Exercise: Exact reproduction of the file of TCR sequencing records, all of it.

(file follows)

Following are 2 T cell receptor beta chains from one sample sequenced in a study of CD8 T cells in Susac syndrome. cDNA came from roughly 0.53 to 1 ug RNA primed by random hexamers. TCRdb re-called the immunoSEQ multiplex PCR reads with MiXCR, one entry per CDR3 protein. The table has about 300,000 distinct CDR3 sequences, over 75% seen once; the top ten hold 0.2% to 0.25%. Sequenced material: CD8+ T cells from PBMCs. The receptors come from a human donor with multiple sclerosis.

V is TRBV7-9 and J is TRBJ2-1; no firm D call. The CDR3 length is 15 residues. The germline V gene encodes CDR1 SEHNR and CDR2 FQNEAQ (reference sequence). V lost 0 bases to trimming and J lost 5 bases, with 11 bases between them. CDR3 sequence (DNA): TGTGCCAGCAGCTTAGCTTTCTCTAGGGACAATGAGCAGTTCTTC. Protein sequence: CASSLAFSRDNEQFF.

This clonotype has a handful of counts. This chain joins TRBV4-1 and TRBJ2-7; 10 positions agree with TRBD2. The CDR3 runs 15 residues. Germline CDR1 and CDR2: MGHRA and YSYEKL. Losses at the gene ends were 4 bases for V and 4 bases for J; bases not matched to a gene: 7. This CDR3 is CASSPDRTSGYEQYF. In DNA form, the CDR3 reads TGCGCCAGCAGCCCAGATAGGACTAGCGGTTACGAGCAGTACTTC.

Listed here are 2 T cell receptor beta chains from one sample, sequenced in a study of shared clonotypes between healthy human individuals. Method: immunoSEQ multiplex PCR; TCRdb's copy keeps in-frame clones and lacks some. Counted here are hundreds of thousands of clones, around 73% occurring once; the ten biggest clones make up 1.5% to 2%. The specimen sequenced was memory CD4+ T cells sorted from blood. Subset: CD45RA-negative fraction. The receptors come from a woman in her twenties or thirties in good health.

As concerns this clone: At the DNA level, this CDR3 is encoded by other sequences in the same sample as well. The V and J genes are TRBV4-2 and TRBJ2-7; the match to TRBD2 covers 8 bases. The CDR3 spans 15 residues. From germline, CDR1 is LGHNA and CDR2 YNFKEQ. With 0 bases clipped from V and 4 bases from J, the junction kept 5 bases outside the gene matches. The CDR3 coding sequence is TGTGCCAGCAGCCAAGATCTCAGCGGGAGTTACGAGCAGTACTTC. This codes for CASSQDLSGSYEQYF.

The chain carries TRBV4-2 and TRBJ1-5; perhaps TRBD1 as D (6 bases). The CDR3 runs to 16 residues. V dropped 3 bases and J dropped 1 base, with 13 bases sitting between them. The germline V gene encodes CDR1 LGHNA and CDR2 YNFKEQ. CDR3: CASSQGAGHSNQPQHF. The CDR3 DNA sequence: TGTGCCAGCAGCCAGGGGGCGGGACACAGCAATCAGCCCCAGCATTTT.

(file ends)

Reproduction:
Following are 2 T cell receptor beta chains from one sample sequenced in a study of CD8 T cells in Susac syndrome. cDNA came from roughly 0.53 to 1 ug RNA primed by random hexamers. TCRdb re-called the immunoSEQ multiplex PCR reads with MiXCR, one entry per CDR3 protein. The table has about 300,000 distinct CDR3 sequences, over 75% seen once; the top ten hold 0.2% to 0.25%. Sequenced material: CD8+ T cells from PBMCs. The receptors come from a human donor with multiple sclerosis.

V is TRBV7-9 and J is TRBJ2-1; no firm D call. The CDR3 length is 15 residues. The germline V gene encodes CDR1 SEHNR and CDR2 FQNEAQ (reference sequence). V lost 0 bases to trimming and J lost 5 bases, with 11 bases between them. CDR3 sequence (DNA): TGTGCCAGCAGCTTAGCTTTCTCTAGGGACAATGAGCAGTTCTTC. Protein sequence: CASSLAFSRDNEQFF.

This clonotype has a handful of counts. This chain joins TRBV4-1 and TRBJ2-7; 10 positions agree with TRBD2. The CDR3 runs 15 residues. Germline CDR1 and CDR2: MGHRA and YSYEKL. Losses at the gene ends were 4 bases for V and 4 bases for J; bases not matched to a gene: 7. This CDR3 is CASSPDRTSGYEQYF. In DNA form, the CDR3 reads TGCGCCAGCAGCCCAGATAGGACTAGCGGTTACGAGCAGTACTTC.

Listed here are 2 T cell receptor beta chains from one sample, sequenced in a study of shared clonotypes between healthy human individuals. Method: immunoSEQ multiplex PCR; TCRdb's copy keeps in-frame clones and lacks some. Counted here are hundreds of thousands of clones, around 73% occurring once; the ten biggest clones make up 1.5% to 2%. The specimen sequenced was memory CD4+ T cells sorted from blood. Subset: CD45RA-negative fraction. The receptors come from a woman in her twenties or thirties in good health.

As concerns this clone: At the DNA level, this CDR3 is encoded by other sequences in the same sample as well. The V and J genes are TRBV4-2 and TRBJ2-7; the match to TRBD2 covers 8 bases. The CDR3 spans 15 residues. From germline, CDR1 is LGHNA and CDR2 YNFKEQ. With 0 bases clipped from V and 4 bases from J, the junction kept 5 bases outside the gene matches. The CDR3 coding sequence is TGTGCCAGCAGCCAAGATCTCAGCGGGAGTTACGAGCAGTACTTC. This codes for CASSQDLSGSYEQYF.

The chain carries TRBV4-2 and TRBJ1-5; perhaps TRBD1 as D (6 bases). The CDR3 runs to 16 residues. V dropped 3 bases and J dropped 1 base, with 13 bases sitting between them. The germline V gene encodes CDR1 LGHNA and CDR2 YNFKEQ. CDR3: CASSQGAGHSNQPQHF. The CDR3 DNA sequence: TGTGCCAGCAGCCAGGGGGCGGGACACAGCAATCAGCCCCAGCATTTT.